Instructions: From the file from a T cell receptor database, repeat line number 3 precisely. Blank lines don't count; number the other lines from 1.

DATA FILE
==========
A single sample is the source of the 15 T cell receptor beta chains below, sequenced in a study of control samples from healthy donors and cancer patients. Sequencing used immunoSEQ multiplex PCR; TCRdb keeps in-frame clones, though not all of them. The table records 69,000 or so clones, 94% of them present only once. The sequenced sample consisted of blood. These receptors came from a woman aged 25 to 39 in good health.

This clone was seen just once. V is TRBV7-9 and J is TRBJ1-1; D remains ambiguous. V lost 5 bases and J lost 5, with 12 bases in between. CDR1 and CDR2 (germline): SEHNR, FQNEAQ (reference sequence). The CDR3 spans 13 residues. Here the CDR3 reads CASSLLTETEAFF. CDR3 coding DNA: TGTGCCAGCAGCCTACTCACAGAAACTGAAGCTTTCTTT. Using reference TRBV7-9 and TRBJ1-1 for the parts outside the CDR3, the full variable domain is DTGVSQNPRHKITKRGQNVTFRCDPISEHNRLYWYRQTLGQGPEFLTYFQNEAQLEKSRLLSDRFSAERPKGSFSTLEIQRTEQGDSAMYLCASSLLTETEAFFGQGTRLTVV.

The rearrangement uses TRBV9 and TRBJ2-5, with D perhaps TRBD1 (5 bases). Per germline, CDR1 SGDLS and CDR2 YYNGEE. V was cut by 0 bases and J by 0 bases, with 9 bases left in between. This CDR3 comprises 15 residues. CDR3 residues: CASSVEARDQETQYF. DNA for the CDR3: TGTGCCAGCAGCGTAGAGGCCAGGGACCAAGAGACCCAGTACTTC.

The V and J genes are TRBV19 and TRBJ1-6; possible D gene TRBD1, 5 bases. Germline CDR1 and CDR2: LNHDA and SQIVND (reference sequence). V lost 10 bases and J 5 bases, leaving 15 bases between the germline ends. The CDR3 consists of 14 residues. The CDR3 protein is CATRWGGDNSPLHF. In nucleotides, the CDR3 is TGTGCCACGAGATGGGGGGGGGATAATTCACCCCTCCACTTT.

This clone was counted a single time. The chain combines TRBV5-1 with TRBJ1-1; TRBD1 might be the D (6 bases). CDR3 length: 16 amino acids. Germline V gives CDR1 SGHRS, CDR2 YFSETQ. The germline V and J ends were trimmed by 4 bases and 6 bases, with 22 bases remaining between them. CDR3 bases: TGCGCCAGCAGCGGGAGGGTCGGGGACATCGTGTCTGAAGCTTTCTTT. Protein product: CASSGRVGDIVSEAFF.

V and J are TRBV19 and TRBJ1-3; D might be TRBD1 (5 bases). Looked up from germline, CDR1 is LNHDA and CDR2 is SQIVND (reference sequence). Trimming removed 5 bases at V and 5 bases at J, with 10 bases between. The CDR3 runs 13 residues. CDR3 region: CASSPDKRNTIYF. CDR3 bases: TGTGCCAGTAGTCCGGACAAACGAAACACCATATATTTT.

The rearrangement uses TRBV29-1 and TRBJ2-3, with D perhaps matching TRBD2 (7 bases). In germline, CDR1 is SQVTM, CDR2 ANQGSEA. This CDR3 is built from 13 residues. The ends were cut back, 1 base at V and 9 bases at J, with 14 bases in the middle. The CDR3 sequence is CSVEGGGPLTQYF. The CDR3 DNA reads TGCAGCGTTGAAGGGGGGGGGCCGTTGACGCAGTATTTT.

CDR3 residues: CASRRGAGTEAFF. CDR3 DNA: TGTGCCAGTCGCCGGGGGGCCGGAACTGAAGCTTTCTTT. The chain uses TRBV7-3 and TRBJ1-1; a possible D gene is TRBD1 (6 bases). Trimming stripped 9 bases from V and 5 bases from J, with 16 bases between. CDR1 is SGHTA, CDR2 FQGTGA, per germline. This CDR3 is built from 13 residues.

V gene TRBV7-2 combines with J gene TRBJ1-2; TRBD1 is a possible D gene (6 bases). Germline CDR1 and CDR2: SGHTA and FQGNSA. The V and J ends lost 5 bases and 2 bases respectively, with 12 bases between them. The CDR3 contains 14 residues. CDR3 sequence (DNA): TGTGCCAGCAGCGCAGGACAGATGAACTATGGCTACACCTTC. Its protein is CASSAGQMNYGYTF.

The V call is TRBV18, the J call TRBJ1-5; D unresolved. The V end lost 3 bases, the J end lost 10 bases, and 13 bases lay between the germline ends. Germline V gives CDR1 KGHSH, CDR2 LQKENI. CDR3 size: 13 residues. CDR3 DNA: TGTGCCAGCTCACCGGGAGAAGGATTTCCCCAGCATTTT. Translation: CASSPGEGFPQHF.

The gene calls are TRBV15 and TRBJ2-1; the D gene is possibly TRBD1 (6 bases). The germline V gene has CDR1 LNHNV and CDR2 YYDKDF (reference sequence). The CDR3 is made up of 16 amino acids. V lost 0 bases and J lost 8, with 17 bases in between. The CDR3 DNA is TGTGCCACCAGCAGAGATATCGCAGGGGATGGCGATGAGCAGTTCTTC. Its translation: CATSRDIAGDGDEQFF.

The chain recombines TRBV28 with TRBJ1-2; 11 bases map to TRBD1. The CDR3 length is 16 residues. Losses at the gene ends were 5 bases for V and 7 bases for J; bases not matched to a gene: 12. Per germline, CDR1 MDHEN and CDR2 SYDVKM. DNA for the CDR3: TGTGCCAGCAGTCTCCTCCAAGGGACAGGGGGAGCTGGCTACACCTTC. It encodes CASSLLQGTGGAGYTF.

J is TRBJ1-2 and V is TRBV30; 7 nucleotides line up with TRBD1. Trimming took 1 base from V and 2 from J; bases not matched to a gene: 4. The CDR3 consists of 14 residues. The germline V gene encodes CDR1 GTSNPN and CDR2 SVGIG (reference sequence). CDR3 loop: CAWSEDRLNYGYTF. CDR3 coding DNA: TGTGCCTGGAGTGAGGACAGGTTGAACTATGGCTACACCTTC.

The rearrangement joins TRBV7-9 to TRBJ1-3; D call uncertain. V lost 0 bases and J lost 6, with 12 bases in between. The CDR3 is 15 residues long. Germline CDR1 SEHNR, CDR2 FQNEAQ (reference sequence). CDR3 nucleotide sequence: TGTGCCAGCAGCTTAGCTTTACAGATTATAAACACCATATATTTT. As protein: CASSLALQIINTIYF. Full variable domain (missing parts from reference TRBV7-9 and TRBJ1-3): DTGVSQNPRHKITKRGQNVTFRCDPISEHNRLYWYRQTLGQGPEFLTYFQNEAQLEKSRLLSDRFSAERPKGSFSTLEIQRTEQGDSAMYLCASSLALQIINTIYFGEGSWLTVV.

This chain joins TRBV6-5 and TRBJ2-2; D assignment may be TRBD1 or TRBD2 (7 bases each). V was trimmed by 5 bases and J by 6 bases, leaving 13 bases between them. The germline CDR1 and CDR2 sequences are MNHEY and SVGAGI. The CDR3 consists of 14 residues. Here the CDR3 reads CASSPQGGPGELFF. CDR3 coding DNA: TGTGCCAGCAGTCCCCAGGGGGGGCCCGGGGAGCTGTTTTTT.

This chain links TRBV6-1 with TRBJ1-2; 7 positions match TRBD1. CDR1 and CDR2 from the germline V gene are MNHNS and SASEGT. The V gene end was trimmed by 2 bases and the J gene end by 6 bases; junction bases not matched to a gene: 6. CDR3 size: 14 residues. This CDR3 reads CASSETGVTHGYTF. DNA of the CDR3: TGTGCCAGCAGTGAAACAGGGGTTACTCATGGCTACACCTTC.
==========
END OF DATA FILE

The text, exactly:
The rearrangement uses TRBV9 and TRBJ2-5, with D perhaps TRBD1 (5 bases). Per germline, CDR1 SGDLS and CDR2 YYNGEE. V was cut by 0 bases and J by 0 bases, with 9 bases left in between. This CDR3 comprises 15 residues. CDR3 residues: CASSVEARDQETQYF. DNA for the CDR3: TGTGCCAGCAGCGTAGAGGCCAGGGACCAAGAGACCCAGTACTTC.